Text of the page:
The Freedom to Vote Act
The Freedom to Vote Act will improve ballot access for Americans, end partisan gerrymandering, stop dark money, and limit the influence of special interest money in politics. If enacted, it will be the most significant anti-corruption and voting rights bill in generations.
The Freedom to Vote Act is essential to restoring the public’s faith in our democratic institutions and ensuring everyone’s voice and vote is heard, counted, and protected. These common sense reforms will restore our democracy and benefit all Americans, whether you voted for Joe Biden or Donald Trump. By giving everyone a voice, we will be able to make progress on big issues, like health care and prescription drug costs and building an economy that works for everyone.
Voter Access and Election Administration
The Freedom to Vote Act will ensure every American can easily exercise their freedom to vote, regardless of where they live. Policies include:
- Ensure every American has access to secure, convenient voting practices: The bill will enact automatic voter registration for each state, ensure access to early voting, set guidelines for vote-by-mail, and require same-day voter registration.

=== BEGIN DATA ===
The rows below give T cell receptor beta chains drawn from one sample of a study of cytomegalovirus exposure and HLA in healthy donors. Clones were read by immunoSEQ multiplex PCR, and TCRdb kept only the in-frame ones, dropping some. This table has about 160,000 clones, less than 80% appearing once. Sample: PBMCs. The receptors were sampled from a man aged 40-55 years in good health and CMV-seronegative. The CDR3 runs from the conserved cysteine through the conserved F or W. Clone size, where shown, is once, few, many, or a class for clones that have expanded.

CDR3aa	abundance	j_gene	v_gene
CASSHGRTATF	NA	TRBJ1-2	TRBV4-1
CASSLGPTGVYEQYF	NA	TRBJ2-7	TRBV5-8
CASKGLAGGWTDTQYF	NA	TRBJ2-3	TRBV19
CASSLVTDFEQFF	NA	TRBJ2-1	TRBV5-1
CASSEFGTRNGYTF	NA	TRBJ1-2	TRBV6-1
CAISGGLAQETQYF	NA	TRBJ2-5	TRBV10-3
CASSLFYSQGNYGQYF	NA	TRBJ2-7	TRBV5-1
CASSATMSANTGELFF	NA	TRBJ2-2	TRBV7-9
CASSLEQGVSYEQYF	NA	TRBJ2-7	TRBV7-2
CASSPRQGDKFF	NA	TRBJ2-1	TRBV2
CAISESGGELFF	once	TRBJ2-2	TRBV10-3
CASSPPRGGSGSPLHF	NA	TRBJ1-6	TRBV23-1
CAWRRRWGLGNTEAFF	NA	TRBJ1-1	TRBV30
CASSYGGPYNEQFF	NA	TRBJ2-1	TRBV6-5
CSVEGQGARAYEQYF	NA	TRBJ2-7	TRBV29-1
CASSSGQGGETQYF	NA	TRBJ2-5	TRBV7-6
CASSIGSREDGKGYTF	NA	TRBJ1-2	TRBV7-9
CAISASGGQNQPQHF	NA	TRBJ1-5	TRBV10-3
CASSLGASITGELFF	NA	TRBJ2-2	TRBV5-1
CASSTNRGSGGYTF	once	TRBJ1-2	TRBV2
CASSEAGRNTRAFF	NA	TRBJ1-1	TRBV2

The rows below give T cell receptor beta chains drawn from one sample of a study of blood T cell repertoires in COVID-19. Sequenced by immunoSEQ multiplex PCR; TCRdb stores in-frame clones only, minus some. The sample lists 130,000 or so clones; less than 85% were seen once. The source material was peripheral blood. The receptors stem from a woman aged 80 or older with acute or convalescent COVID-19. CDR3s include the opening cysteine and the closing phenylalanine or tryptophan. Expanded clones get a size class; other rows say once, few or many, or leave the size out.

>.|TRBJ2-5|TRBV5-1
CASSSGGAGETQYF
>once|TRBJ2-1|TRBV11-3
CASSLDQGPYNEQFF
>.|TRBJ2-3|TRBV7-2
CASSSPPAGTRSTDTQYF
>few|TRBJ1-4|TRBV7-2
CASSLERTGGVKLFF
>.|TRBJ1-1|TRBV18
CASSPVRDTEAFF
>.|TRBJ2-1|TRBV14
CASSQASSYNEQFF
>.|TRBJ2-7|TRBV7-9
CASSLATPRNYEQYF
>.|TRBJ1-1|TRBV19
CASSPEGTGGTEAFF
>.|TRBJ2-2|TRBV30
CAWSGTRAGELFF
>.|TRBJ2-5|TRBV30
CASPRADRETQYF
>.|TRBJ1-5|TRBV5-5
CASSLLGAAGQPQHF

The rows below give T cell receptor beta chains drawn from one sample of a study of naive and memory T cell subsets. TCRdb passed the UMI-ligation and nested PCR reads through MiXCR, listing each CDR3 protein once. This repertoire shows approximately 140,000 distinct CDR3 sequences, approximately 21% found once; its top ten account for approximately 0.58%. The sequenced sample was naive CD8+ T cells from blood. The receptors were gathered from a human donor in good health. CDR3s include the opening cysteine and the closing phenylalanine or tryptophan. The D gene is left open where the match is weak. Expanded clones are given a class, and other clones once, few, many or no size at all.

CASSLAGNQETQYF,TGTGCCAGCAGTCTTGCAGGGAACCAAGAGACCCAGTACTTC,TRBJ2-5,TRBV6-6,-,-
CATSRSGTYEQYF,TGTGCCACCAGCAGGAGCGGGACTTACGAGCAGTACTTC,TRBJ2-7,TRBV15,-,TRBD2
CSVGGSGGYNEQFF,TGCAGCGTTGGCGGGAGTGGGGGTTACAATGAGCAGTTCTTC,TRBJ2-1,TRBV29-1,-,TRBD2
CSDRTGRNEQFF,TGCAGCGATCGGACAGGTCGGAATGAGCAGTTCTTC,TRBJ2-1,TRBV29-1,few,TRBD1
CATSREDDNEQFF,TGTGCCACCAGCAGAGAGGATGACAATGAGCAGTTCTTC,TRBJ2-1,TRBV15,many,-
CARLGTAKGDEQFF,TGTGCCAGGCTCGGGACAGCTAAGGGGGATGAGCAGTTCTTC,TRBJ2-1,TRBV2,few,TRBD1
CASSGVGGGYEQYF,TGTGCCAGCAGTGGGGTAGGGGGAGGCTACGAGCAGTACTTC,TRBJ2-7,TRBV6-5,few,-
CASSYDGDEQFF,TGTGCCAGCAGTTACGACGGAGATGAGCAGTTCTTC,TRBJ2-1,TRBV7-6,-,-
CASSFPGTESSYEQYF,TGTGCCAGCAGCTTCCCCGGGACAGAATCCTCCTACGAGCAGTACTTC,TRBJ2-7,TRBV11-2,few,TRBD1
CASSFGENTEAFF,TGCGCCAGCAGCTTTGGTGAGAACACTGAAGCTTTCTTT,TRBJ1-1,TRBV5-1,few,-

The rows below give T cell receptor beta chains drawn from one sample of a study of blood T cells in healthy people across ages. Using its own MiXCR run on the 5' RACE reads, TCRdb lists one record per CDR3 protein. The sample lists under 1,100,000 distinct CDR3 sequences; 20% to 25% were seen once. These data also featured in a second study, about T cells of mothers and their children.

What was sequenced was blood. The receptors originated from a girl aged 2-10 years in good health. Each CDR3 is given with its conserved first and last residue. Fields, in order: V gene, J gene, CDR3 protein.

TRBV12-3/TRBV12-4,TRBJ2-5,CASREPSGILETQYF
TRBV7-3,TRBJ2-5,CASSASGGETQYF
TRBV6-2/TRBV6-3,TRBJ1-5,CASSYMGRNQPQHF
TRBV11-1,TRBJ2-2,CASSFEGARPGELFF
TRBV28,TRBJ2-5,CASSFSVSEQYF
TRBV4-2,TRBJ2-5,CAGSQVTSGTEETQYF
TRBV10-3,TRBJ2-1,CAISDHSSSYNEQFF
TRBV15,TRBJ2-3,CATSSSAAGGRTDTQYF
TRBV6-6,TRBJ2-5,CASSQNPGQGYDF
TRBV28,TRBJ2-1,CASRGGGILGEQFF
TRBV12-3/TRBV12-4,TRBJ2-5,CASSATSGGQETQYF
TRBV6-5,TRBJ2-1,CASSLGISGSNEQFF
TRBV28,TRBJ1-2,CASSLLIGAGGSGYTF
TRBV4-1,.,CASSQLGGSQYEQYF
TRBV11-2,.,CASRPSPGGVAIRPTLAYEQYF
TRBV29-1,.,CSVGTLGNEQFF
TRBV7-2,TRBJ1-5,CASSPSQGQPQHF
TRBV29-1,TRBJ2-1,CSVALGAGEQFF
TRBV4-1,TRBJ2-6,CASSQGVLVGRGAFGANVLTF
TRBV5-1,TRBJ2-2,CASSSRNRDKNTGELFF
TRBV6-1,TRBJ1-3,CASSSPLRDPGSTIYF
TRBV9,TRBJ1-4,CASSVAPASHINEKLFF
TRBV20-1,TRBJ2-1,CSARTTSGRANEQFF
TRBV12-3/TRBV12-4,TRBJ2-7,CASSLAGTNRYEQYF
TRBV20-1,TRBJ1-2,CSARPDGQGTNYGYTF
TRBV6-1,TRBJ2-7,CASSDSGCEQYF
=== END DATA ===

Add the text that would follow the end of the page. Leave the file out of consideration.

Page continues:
- Voting Rights Restoration for Returning Citizens: The Freedom to Vote Act will restore the right to vote in federal elections for people who have served their time for felony convictions after they have served their time and are released from incarceration.
- Expanded Voting Access Protections for the Disabled, Native Americans, Military, Overseas Voters, and Underserved Communities: The bill includes targeted protections to promote accessible voting to communities facing unique challenges.
Ending Corruption, Stopping Dark Money, Civic Participation and Empowerment
Ending partisan gerrymandering and reducing the influence of money in politics are key to ensuring everyone’s voice can be heard in the political process. Policies include:
- Ending partisan gerrymandering: The Freedom to Vote Act sets specific criteria for Congressional redistricting, while allowing states to choose how to develop redistricting plans, including the option of independent commissions.